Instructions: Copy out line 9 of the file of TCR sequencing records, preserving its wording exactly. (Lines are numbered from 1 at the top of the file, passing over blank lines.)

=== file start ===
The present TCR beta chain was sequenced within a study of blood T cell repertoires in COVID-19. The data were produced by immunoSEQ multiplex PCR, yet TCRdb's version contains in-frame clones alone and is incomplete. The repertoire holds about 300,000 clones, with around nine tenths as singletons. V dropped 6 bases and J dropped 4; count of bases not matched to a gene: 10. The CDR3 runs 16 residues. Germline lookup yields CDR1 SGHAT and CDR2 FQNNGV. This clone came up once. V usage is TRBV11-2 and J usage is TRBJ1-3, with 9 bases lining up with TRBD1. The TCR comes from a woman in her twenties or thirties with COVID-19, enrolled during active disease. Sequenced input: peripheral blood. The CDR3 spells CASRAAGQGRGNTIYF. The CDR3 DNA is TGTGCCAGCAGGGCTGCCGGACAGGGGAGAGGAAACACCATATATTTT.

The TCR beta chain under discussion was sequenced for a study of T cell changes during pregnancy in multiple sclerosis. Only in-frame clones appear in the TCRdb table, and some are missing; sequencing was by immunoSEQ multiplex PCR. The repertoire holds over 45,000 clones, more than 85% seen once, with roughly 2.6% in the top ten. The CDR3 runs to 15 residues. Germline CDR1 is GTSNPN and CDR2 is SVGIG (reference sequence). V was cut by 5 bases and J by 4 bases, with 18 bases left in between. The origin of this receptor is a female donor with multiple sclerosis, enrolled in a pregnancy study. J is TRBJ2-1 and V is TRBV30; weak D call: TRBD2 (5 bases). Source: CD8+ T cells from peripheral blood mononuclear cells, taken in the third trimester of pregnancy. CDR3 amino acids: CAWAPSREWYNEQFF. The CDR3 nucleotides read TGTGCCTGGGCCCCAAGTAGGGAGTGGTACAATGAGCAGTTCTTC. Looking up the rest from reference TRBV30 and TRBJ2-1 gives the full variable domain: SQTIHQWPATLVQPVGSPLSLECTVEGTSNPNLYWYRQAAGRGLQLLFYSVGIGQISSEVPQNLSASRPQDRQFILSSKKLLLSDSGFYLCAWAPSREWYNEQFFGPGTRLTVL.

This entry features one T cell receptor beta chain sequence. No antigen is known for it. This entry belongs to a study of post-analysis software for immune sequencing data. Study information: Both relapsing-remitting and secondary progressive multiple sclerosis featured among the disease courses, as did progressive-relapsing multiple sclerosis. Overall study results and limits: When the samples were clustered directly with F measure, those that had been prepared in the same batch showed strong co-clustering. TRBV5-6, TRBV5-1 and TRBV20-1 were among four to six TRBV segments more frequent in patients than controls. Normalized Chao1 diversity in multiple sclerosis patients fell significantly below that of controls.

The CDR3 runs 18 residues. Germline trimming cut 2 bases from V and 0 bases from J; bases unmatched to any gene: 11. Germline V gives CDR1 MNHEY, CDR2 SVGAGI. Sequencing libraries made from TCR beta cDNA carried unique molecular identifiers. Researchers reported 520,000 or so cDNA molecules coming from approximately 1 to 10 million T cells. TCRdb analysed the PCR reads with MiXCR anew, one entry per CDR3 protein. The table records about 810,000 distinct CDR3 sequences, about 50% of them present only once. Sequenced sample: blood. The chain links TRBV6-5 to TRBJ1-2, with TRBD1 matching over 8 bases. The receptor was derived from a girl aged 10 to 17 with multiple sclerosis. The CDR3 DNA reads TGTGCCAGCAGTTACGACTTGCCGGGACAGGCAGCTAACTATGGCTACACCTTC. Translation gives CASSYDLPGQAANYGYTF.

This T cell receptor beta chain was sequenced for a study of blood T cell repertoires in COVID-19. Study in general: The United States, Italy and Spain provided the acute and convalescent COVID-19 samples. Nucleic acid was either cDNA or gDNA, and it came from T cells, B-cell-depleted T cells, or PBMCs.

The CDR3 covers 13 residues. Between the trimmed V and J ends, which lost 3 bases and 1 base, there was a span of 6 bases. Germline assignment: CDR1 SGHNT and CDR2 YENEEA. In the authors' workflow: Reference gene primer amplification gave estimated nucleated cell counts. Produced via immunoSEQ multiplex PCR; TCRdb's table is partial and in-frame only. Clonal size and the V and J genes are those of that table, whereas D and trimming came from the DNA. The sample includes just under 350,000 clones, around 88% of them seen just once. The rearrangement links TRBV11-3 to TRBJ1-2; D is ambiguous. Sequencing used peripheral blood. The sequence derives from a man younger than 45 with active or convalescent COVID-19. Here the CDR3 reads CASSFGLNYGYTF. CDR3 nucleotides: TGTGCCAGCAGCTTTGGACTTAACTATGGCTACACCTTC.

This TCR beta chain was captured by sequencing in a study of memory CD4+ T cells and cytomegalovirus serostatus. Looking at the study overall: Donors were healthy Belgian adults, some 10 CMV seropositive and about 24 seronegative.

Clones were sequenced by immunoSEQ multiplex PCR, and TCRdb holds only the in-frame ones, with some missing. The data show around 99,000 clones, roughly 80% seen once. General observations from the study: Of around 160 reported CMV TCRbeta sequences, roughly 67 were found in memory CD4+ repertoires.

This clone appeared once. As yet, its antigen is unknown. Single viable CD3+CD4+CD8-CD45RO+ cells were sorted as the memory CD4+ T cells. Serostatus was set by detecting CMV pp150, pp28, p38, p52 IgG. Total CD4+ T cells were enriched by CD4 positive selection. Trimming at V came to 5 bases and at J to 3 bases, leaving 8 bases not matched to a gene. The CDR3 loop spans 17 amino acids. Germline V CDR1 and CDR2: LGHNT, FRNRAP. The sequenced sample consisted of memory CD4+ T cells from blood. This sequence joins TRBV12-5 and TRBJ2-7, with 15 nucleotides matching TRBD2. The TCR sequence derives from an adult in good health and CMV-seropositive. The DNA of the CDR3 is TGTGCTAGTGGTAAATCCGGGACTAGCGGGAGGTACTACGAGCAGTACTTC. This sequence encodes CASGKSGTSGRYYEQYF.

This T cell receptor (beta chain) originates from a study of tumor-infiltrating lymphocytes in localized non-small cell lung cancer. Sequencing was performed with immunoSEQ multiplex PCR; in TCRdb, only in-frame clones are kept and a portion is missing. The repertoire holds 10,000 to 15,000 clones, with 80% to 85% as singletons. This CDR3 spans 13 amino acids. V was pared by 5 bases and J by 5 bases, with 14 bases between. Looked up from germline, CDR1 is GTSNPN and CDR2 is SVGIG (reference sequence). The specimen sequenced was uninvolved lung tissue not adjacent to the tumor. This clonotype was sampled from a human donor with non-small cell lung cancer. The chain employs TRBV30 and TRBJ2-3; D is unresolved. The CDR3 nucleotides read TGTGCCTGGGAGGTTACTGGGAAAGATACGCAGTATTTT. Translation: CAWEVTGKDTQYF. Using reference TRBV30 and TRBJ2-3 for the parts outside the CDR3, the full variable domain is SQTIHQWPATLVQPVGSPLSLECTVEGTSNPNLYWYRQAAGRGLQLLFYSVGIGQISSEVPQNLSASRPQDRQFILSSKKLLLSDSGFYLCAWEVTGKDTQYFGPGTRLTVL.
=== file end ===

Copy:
This clone appeared once. As yet, its antigen is unknown. Single viable CD3+CD4+CD8-CD45RO+ cells were sorted as the memory CD4+ T cells. Serostatus was set by detecting CMV pp150, pp28, p38, p52 IgG. Total CD4+ T cells were enriched by CD4 positive selection. Trimming at V came to 5 bases and at J to 3 bases, leaving 8 bases not matched to a gene. The CDR3 loop spans 17 amino acids. Germline V CDR1 and CDR2: LGHNT, FRNRAP. The sequenced sample consisted of memory CD4+ T cells from blood. This sequence joins TRBV12-5 and TRBJ2-7, with 15 nucleotides matching TRBD2. The TCR sequence derives from an adult in good health and CMV-seropositive. The DNA of the CDR3 is TGTGCTAGTGGTAAATCCGGGACTAGCGGGAGGTACTACGAGCAGTACTTC. This sequence encodes CASGKSGTSGRYYEQYF.